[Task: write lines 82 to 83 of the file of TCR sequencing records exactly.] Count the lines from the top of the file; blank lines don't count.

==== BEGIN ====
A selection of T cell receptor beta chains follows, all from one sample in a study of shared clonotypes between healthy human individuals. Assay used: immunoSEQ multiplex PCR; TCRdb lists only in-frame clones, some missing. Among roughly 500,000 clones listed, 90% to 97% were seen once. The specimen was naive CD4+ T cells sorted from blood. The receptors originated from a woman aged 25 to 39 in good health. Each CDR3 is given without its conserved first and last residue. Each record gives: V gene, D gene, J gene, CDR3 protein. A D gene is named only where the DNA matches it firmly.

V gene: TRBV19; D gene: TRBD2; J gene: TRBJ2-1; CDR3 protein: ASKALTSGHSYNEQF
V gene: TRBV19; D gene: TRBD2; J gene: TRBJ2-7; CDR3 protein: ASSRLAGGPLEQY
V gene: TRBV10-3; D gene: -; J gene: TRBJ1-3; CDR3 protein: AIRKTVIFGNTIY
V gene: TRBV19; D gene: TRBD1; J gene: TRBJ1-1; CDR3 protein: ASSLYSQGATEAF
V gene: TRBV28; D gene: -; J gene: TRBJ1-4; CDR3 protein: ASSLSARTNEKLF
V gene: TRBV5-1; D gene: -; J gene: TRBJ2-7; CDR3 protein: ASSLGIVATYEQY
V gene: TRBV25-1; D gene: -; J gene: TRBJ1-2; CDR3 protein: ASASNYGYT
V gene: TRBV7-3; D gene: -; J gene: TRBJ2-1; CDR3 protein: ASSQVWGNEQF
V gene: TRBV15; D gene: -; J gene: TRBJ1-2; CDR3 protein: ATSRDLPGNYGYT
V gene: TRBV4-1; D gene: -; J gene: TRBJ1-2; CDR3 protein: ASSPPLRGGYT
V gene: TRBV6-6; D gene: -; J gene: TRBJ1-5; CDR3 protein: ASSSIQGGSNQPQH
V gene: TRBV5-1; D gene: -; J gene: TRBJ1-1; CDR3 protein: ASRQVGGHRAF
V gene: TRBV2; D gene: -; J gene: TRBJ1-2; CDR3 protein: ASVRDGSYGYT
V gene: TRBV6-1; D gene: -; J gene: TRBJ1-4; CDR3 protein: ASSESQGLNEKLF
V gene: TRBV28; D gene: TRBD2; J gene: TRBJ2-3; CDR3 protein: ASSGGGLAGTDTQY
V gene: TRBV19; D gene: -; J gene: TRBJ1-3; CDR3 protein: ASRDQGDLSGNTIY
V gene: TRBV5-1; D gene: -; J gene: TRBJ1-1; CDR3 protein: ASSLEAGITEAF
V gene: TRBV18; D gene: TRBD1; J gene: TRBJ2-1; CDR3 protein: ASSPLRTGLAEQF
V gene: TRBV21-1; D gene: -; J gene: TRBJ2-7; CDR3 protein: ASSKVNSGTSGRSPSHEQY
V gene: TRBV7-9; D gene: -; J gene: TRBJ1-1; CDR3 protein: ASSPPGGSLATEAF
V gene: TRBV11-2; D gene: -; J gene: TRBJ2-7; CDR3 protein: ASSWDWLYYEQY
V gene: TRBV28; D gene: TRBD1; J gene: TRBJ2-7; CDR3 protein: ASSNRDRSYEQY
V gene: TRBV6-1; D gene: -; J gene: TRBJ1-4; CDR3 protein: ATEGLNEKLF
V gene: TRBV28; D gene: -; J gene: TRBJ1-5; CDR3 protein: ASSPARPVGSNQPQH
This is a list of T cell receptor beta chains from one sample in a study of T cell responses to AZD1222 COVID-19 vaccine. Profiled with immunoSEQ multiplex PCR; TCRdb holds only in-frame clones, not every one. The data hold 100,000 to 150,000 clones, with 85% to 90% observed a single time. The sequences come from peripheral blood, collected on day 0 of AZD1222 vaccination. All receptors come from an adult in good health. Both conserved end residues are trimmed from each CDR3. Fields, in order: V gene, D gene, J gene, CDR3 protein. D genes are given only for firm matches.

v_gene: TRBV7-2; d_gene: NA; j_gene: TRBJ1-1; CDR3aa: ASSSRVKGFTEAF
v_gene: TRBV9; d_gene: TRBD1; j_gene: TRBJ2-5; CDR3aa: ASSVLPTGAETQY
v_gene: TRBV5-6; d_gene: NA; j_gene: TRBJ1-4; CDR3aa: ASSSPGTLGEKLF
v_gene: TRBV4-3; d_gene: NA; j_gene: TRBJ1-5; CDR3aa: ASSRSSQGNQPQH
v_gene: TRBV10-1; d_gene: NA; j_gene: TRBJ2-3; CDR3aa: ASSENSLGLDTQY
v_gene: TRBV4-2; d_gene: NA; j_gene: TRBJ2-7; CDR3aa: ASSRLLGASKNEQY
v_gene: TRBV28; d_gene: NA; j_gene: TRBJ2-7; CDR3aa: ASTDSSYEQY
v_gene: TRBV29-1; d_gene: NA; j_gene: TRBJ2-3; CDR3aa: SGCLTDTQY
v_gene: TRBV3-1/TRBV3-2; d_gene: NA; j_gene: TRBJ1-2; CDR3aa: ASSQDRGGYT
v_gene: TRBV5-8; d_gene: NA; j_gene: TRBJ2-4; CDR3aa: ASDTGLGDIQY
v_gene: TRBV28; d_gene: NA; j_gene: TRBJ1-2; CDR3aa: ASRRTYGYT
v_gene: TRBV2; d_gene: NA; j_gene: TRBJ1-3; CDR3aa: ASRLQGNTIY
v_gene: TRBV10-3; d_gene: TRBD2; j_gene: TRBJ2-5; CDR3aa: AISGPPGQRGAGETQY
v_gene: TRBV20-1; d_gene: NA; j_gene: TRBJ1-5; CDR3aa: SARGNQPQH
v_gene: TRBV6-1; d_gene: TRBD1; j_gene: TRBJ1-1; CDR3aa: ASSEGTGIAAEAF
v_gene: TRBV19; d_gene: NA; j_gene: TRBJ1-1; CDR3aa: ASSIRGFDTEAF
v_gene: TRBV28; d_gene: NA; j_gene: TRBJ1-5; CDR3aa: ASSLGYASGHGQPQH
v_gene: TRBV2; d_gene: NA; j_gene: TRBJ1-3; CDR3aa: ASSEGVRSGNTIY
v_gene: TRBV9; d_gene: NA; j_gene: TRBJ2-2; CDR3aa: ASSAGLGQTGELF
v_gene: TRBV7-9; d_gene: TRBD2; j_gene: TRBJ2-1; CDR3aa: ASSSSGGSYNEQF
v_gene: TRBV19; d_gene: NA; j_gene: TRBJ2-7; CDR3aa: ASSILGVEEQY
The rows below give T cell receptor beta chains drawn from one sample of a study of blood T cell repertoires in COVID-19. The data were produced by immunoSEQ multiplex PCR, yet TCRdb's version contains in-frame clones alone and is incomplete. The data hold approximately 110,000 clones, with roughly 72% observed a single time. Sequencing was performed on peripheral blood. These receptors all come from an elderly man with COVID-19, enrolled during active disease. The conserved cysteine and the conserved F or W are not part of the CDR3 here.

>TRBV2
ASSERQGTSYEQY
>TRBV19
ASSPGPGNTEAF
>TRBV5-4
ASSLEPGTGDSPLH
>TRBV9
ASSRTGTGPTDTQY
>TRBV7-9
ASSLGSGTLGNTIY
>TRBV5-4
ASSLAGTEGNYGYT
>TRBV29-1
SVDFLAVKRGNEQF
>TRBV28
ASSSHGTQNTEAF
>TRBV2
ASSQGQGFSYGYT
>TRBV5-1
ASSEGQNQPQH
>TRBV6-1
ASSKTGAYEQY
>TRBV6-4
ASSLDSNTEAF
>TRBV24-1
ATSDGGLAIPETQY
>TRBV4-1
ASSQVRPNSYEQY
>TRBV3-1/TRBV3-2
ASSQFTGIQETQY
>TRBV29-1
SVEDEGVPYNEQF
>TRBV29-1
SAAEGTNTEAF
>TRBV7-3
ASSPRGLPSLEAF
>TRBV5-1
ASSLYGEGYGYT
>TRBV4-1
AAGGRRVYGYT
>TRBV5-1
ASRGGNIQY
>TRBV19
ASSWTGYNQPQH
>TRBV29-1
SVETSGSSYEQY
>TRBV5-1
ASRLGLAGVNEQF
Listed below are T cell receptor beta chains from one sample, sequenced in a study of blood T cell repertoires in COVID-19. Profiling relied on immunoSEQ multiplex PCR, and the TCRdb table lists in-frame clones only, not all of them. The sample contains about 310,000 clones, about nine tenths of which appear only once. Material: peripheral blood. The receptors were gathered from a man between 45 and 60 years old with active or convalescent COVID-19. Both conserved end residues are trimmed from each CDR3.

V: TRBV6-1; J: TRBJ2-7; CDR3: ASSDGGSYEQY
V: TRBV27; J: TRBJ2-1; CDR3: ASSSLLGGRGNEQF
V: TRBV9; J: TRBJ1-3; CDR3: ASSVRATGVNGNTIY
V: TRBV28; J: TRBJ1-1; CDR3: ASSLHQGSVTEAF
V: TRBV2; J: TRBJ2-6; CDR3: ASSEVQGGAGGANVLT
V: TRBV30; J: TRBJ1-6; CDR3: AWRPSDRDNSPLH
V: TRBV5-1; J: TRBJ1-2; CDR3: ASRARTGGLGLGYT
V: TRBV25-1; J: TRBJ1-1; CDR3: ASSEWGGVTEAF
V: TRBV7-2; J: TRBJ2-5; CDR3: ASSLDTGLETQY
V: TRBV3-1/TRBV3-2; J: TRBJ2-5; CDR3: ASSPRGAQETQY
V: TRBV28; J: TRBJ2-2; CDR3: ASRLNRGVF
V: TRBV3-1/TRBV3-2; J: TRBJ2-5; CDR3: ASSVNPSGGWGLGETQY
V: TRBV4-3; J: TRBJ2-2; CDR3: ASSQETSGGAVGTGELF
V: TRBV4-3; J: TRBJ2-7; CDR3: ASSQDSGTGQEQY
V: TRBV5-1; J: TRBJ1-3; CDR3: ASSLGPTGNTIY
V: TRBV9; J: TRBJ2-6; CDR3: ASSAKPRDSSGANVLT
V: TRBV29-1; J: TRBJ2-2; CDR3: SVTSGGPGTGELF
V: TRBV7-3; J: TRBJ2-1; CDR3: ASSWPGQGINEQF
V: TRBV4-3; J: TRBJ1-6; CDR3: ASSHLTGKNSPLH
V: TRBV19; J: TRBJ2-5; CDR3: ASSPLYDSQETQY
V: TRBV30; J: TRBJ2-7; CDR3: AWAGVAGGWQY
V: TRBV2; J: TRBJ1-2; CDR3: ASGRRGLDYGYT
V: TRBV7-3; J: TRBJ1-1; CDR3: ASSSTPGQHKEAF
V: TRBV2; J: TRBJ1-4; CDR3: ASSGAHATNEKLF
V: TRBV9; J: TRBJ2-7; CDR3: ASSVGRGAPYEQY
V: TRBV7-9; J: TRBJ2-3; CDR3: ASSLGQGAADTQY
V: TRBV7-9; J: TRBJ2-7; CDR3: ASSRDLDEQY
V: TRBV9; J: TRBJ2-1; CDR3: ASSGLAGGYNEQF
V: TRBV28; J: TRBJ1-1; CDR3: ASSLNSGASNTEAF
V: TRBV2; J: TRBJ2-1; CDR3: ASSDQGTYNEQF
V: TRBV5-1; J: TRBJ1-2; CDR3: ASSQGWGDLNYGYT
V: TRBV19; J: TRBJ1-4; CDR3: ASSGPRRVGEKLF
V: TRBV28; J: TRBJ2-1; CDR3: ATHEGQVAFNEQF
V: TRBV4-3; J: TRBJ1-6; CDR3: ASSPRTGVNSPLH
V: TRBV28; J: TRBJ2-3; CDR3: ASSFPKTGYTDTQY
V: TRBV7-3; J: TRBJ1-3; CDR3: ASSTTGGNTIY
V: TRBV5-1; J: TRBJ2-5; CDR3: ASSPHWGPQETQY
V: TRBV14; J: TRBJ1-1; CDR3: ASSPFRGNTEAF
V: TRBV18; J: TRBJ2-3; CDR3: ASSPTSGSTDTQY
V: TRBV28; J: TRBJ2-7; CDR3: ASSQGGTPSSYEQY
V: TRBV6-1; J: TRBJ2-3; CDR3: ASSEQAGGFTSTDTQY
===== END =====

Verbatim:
SAAEGTNTEAF
>TRBV7-3